By Philippa Randle

16 Days of Action

Conflicts, humanitarian crises and increasing climate-related disasters have led to higher levels of violence against women and girls (VAWG). This has intensified during the COVID-19 pandemic, bringing into sharp focus the urgent need to stop the growing ‘epidemic within a pandemic’.

Globally, nearly one-in-three women have experienced violence, with crises driving the numbers even higher.

In the UK, several recent cases involving violence against women and girls have raised concern, including the death of 33-year-old Sarah Everard; the murder of Sabina Nessa, 28, killed while walking to meet friends; and the murders of the sisters Bibaa Henry and Nicole Smallman in a park in north-west London in June 2020.

A woman is murdered by a man every four days in the UK (ONS, 2019).

97% of women in the UK have been sexually assaulted (UN Women, 2021).

1 in 4 women in the UK will experience domestic abuse in their lifetime (ONS, 2019).

71% of victims don’t get any support through the family courts or criminal justice system (Safe Lives, 2021).

The highest ever number of rapes was recorded in England and Wales this year (ONS, 2021), and yet rape convictions have fallen to a record low (CPS, 2020).

Working closely with the Board at Kent-based charity SATEDA (Swale Action To End Domestic Abuse), to help recruit their new CEO, Mirelle Frost, opened my eyes to the incredible complexities of domestic abuse and how hard it is to get away from abusive relationships.

The importance of local grass roots organisations which support women and families to get out of abusive relationships, cannot be overstated.

SATEDA provides direct access to support, advocacy and advice for victims and survivors of domestic abuse. They offer a full journey of support: assisting women with remaining safe whilst in an abusive relationship, helping them to safely exit the abusive relationship when they are ready, and providing support in their recovery as they rebuild their lives after abuse. They also offer survivors of abuse the opportunity to be part of SATEDA, as volunteers, where they can use their experiences to help others and find their own voices.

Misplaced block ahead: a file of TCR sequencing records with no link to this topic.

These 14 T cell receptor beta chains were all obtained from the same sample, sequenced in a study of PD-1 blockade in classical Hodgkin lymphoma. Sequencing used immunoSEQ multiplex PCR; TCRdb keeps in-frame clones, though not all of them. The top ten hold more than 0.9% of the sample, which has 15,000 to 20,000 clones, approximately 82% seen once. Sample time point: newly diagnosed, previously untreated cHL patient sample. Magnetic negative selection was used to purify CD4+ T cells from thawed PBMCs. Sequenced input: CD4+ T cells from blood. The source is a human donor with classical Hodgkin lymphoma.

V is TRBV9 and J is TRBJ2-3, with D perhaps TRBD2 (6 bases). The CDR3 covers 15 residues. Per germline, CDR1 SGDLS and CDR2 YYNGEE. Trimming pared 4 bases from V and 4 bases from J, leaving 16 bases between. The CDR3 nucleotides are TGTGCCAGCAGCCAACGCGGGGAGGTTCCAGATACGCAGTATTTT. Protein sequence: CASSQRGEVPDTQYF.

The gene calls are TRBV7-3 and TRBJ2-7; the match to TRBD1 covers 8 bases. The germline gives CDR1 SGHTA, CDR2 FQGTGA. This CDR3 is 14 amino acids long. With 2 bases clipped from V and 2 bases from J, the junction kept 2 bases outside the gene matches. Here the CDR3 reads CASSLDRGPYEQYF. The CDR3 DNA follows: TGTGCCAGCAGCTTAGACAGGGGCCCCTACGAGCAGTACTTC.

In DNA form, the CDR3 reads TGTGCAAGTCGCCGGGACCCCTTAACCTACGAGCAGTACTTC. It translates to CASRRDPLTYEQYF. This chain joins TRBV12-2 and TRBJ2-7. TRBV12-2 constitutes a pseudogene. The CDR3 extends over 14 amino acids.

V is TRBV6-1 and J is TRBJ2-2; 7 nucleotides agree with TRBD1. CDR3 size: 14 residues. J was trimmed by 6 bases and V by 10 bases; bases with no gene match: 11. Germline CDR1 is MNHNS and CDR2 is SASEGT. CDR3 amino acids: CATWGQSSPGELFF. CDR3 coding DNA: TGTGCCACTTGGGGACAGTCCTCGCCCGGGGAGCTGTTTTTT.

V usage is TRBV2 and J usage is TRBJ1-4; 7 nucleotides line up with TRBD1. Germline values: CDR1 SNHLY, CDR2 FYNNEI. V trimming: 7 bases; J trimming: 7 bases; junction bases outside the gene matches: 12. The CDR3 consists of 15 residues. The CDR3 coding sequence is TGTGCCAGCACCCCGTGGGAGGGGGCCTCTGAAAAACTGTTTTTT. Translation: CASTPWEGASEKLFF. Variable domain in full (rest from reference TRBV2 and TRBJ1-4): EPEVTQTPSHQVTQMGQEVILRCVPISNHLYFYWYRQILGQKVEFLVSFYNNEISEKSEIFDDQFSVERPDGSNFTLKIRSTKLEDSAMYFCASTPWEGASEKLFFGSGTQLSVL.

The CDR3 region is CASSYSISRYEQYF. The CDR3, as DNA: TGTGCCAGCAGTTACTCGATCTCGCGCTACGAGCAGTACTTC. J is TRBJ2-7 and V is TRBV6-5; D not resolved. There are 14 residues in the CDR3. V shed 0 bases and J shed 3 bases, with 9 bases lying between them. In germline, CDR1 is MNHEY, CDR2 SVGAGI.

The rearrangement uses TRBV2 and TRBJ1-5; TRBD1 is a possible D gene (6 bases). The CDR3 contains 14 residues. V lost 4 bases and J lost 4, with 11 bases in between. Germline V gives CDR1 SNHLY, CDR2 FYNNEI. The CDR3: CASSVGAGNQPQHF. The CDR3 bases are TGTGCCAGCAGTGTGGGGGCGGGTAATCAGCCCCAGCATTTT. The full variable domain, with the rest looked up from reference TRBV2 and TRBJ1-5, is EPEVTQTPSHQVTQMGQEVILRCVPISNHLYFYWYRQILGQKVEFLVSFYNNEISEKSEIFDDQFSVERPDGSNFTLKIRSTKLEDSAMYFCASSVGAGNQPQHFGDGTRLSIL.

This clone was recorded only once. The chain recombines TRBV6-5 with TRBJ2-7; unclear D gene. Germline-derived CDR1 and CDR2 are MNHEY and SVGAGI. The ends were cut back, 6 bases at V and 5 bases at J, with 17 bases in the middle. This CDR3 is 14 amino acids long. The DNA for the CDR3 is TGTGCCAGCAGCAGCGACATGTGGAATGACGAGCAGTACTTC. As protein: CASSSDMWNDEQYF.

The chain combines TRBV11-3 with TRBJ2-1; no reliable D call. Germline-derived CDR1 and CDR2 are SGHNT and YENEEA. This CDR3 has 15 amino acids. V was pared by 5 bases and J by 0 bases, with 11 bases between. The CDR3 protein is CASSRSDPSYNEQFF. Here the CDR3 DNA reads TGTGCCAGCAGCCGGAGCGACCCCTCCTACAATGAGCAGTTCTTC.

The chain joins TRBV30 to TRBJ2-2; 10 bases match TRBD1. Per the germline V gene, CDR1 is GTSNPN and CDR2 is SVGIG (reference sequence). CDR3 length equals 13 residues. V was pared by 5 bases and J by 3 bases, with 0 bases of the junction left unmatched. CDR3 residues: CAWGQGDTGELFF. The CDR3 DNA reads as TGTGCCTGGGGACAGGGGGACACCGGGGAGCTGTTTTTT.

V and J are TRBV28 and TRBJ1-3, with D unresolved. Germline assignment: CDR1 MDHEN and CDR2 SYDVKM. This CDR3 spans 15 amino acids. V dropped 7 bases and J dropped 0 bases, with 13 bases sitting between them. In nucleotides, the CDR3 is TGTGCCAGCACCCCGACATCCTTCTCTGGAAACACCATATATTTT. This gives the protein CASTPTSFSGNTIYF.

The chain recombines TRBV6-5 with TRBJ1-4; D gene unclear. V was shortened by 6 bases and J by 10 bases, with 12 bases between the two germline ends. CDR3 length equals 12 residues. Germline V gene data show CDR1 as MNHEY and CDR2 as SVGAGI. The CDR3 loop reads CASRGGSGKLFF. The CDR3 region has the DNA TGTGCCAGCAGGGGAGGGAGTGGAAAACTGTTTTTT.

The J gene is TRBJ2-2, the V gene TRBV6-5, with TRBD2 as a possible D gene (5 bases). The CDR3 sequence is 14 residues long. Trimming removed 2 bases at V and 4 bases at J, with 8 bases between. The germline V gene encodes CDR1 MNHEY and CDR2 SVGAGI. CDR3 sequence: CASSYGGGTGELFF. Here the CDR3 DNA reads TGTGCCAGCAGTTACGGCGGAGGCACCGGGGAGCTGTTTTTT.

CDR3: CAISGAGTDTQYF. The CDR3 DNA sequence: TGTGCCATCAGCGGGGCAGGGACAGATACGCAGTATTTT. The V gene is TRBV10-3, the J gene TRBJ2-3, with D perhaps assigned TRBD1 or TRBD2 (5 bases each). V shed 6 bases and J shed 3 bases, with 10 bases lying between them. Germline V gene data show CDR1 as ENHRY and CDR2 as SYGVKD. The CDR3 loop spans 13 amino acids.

While working with SATEDA, I was overwhelmed by the warmth, generosity, and commitment of the team there and the lengths they go to helping women and children in need.

Black and white image of woman with brown shoulder-length hair, wearing a dark suit with pin and pearls, smiling at the camera






Mirelle Frost, CEO SATEDA

Catching up with Mirelle last week to hear about how she is settling into her new role, she shared details of the 16 Days of Action campaign, which I feel compelled in turn to share with you.

The campaign is part of the 16 Days of Activism against Gender-Based Violence, an annual international campaign that started on 25 November, the International Day for the Elimination of Violence against Women, and runs until 10 December, Human Rights Day. Launched in 1991 it continues to be coordinated each year and is used as an organising strategy by individuals and organisations around the world to call for the prevention and elimination of violence against women and girls.

You can help support the campaign by

  • talking about domestic abuse and sexual assault with those around you
  • sharing the content SATEDA will be putting out during the 16 days (follow @satedacharity)
  • wearing orange to work in solidarity
  • making a donation to SATEDA

And look out for the Warning Signs_16 Days of Action

Women deserve to feel safe, both in and outside their homes. Help raise awareness by supporting the 16 Days campaign.